Documents Highlight Problems with Uzbek Corridor of Afghan Supply Route
Responses to a Pentagon-issued request for information about sourcing fuel in Uzbekistan appear to suggest that the Uzbek-Afghan corridor of the Northern Distribution Network (NDN) is a morass of inefficiency, arbitrariness and “informal” payments.
In documents obtained under the Freedom of Information Act (FOIA), respondents to the Pentagon query made stark comments about severe delays at the Uzbek-Afghan border, and one – a major partner to USAID in Afghanistan – said corrupt payments “might be required to keep business moving.”
The NDN is a supply line for troops serving in Afghanistan spanning Europe, Russia and Central Asia. It was developed by US Transportation Command, US Central Command, Defense Logistics Agency, and the State Department, in conjunction with a variety of regional commercial and governmental actors. [For background see EurasiaNet’s archive].
In August of 2009, the Defense Energy Support Center (DESC) solicited preliminary procurement evaluations from commercial companies in a query titled “Sources sought within the Republic of Uzbekistan for Products and Services in Support of Operation Enduring Freedom (OEF).” The query specifically sought information covering possible diesel, motor fuel and aviation fuel supplies.
According to the FOIA request submitted by EurasiaNet.org, eight companies responded to the DESC query. But only six responses were made available to EurasiaNet.org under the FOIA. Two responses, one from FMN International, the parent company of FMN Logistics, a firm that has strenuously denied any financial connections with the disgraced Uzbek conglomerate Zeromax, and another from NCS Fuels, were deemed “un-releasable.” [For background see EurasiaNet’s archive].
One response – from Milio International Ltd, a company working in the fuel business in the former Soviet Union since 1997 – contended that “Uzbek Railways frequently (often for some period of time each month) bans all rail traffic going to the destination of Hairaton, Afghanistan. This is due to the thousands of rail cars both empty and full of all types of goods that have congested the rail stations for the past year while waiting to get to Afghanistan […] this is especially the case around the Termez and Karshi areas.”
Rail cars from the Baltic states and Russia also get “blocked from time-to-time,” the Milio response noted.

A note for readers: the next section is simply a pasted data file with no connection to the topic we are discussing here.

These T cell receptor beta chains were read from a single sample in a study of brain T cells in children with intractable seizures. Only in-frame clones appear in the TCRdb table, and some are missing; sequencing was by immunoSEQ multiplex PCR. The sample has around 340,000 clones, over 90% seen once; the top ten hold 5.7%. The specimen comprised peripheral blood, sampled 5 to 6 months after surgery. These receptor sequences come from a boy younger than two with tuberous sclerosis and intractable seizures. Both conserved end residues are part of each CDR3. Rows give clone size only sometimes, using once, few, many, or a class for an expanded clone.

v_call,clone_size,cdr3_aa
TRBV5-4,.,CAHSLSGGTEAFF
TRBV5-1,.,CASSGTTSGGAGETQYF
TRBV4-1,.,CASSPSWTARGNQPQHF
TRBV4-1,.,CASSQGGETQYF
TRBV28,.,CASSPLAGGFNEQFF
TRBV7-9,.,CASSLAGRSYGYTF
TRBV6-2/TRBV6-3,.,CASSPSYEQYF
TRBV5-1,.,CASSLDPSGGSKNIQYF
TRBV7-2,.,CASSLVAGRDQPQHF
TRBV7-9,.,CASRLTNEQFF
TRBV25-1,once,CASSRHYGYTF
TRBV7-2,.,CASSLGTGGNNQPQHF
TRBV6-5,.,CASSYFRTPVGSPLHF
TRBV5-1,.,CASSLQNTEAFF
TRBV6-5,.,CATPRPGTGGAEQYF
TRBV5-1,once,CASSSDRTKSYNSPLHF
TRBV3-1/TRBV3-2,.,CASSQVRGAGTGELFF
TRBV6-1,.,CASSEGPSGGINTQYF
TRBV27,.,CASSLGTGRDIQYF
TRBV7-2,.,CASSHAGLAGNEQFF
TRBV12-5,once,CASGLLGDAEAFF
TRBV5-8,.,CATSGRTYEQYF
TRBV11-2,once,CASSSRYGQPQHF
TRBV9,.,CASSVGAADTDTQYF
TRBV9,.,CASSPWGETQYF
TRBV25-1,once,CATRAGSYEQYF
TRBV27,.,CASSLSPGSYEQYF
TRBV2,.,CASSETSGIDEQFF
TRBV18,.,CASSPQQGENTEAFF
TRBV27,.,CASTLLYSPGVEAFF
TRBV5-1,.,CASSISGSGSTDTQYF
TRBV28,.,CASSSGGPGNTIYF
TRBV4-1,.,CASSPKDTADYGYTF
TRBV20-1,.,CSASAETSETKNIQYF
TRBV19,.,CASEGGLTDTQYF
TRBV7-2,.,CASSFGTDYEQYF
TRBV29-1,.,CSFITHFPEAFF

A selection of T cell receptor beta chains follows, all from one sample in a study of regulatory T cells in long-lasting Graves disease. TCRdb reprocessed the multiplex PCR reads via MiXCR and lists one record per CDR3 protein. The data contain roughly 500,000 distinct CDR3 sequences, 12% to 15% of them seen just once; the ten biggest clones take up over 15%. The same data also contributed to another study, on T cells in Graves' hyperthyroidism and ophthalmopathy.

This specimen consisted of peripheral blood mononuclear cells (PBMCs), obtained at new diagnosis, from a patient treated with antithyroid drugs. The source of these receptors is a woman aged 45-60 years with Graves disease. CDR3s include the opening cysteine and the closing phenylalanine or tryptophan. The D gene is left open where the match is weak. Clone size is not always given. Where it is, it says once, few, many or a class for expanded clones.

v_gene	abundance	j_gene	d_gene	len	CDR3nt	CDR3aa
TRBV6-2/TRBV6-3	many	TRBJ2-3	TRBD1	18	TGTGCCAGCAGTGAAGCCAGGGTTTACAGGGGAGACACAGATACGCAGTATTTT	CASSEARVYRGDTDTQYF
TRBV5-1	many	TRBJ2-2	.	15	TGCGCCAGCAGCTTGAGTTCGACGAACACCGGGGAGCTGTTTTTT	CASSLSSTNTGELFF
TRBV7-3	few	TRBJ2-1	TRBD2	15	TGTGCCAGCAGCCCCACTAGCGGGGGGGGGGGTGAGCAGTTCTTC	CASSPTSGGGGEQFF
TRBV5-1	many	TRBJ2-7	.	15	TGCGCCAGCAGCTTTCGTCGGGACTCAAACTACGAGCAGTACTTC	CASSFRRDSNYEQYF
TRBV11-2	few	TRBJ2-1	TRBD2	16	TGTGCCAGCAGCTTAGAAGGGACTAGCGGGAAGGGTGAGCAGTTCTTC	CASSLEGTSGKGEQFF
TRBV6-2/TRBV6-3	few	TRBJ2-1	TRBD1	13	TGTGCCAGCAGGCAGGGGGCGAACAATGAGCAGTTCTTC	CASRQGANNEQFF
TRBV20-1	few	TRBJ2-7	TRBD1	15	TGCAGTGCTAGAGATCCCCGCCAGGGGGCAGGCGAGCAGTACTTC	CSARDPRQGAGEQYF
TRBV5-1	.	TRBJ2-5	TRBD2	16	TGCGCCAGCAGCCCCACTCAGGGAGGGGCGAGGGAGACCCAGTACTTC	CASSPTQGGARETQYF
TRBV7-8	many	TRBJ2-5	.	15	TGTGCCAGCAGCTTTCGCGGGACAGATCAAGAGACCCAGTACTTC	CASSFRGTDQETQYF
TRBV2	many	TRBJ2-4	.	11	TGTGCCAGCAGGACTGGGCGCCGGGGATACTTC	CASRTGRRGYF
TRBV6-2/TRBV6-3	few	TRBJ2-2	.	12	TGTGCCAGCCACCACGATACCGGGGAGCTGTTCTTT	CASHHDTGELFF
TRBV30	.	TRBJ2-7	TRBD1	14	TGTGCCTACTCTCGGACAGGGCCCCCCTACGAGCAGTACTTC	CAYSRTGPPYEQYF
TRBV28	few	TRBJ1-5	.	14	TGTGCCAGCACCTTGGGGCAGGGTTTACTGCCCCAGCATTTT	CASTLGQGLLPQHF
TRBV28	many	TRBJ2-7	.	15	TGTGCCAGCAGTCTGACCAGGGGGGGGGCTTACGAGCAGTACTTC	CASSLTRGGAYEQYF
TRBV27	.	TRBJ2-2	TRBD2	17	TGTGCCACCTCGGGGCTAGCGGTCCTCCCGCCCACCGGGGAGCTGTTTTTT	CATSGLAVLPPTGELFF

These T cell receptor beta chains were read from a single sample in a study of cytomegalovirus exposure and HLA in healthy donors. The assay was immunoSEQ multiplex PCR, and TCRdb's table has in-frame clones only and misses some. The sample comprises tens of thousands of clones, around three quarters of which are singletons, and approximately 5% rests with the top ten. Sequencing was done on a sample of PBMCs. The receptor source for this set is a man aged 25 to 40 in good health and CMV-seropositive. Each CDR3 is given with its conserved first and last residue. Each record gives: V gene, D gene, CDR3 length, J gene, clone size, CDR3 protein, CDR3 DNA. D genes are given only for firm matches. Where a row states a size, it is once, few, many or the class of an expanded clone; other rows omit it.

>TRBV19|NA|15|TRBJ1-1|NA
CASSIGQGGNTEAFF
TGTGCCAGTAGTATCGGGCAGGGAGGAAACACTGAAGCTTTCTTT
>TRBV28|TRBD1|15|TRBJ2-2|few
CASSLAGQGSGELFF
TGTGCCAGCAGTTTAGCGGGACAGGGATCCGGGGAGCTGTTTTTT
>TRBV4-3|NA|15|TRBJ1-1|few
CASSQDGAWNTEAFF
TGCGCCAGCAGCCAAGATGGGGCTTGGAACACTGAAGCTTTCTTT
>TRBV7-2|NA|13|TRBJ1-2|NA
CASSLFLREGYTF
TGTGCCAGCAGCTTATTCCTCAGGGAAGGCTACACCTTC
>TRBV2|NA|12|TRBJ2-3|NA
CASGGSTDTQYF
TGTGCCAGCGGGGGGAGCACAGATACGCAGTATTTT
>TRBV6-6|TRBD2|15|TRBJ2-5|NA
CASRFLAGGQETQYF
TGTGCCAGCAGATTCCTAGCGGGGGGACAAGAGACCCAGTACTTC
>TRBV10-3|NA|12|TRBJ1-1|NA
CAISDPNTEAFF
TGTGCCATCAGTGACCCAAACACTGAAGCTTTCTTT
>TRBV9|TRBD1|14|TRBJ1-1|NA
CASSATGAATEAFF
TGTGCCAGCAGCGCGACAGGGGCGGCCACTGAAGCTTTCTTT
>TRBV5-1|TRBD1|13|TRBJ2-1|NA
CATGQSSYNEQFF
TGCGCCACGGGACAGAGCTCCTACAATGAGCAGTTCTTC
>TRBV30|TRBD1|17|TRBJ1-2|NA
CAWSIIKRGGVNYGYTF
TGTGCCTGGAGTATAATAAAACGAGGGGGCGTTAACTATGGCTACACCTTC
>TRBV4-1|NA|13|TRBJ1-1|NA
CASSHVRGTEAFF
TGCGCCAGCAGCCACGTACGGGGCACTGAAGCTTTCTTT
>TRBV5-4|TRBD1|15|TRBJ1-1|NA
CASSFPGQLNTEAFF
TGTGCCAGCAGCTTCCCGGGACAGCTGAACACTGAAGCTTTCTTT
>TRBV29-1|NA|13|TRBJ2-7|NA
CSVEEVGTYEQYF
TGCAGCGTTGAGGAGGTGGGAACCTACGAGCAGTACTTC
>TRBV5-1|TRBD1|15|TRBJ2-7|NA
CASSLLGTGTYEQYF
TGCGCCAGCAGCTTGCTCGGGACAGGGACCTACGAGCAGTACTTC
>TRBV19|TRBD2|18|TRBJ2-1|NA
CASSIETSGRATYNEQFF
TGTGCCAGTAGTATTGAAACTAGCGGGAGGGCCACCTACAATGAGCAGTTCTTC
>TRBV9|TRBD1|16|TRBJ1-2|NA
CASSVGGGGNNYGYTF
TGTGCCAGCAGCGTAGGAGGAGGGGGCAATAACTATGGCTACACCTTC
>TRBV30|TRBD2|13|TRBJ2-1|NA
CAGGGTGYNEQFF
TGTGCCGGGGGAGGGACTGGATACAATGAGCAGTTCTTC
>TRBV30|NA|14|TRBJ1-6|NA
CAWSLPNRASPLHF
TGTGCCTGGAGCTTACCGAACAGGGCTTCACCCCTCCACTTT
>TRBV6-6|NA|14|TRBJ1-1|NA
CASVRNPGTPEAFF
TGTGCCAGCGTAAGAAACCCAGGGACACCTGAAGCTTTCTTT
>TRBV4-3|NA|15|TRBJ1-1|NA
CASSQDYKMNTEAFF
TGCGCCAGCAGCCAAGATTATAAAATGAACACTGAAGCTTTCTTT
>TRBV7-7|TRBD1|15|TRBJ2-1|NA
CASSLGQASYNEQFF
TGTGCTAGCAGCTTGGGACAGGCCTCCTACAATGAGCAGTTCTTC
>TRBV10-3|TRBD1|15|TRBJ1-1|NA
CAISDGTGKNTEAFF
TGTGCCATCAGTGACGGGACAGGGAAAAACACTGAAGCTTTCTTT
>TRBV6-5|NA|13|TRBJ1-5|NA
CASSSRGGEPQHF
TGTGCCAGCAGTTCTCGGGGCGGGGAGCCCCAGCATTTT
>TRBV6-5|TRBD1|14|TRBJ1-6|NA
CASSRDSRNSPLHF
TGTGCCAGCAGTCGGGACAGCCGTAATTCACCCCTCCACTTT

Meanwhile, Afghan Management Group (AMG) said rail transport from Bukhara, Uzbekistan, to Hairaton “with no ‘speed up fee’ takes up to 35 days.” But with “payment of informal fees, the time can be reduced to 7 to 18 days, (depending on amount of money paid).”
When asked to describe “the known impacts related to fuel specifications, taxes, transit leases/approvals, other local laws and challenges you may expect to face,” AMG outlined the payment of “informal fees” as a major challenge in Uzbekistan.
“Apart from refinery fees and transport costs, there are no taxes to be paid in Uzbekistan. However, payment of informal fees to authorities and individuals might be required to keep business moving,” the AMG response said.
“One of the biggest problems in both countries involved is the fact that rules are changing overnight and very frequently. To cope with this issue requires good contacts to authorities and flexibility to adapt own processes to a new situation,” the AMG response added. “AMG/Partner is very reluctant to pay bribes, but manages issues through established good relationship to authorities involved.”
AMG is listed as an “implementing partner” to USAID in Afghanistan. According to both USAID and AMG’s websites, “AMG is a leading firm supporting the reconstruction of developing nations, like Afghanistan, while promoting economic growth and higher living standards among the people of those nations.”
In another DESC response, Agility, one of Defense Logistics Agency’s top-100 contractors, said fuel trucks could be used as an alternative to the “normal delays” experienced at the Termez-Hairaton railway crossing.
“Government taxes and leases will always present challenges,” the Agility response added. However, initial talks with “government and commercial officials” signal that “they are willing to work with the United States to find suitable business arrangements.”
FMN, a firm that did not have its response to the Pentagon query released, reportedly maintained a strong relationship with Zeromax. According to a document available from the American-Uzbekistan Chamber of Commerce’s website, FMN Logistics purported to be capable of carrying out “rail cargo operations coordinated out of Tashkent using Zeromax Rail Code.” [For background click here].
“Based on local presence, FMN Logistics and Zeromax Logistics transit times into and through Uzbekistan are half those of major shippers […] FMN Customs brokerage clearance services can cut Uzbek transit times in half,” the company asserted.
According to FMN’s website, “FMN was formed on 8 September 1999 as a domestic US corporation. The shareholders were, and remain its founder, Harry F. Eustace, Sr. and members of his family.”
“In 2009, FMN formed a subsidiary, FMN Logistics, with Harry F. Eustace, Jr. as its CEO and whose shareholders are the Eustace family plus David O’Connor, a Canadian citizen. FMN Logistics' prime mission is to serve the US war fighter in Afghanistan by providing effective logistics solutions throughout the Central Asian Theater,” the website added.
The NDN carries 30 percent of goods delivered to US troops in Afghanistan, according to a White House statement on June 24.
Deirdre Tynan is a Bishkek-based reporter specializing in Central Asian affairs.
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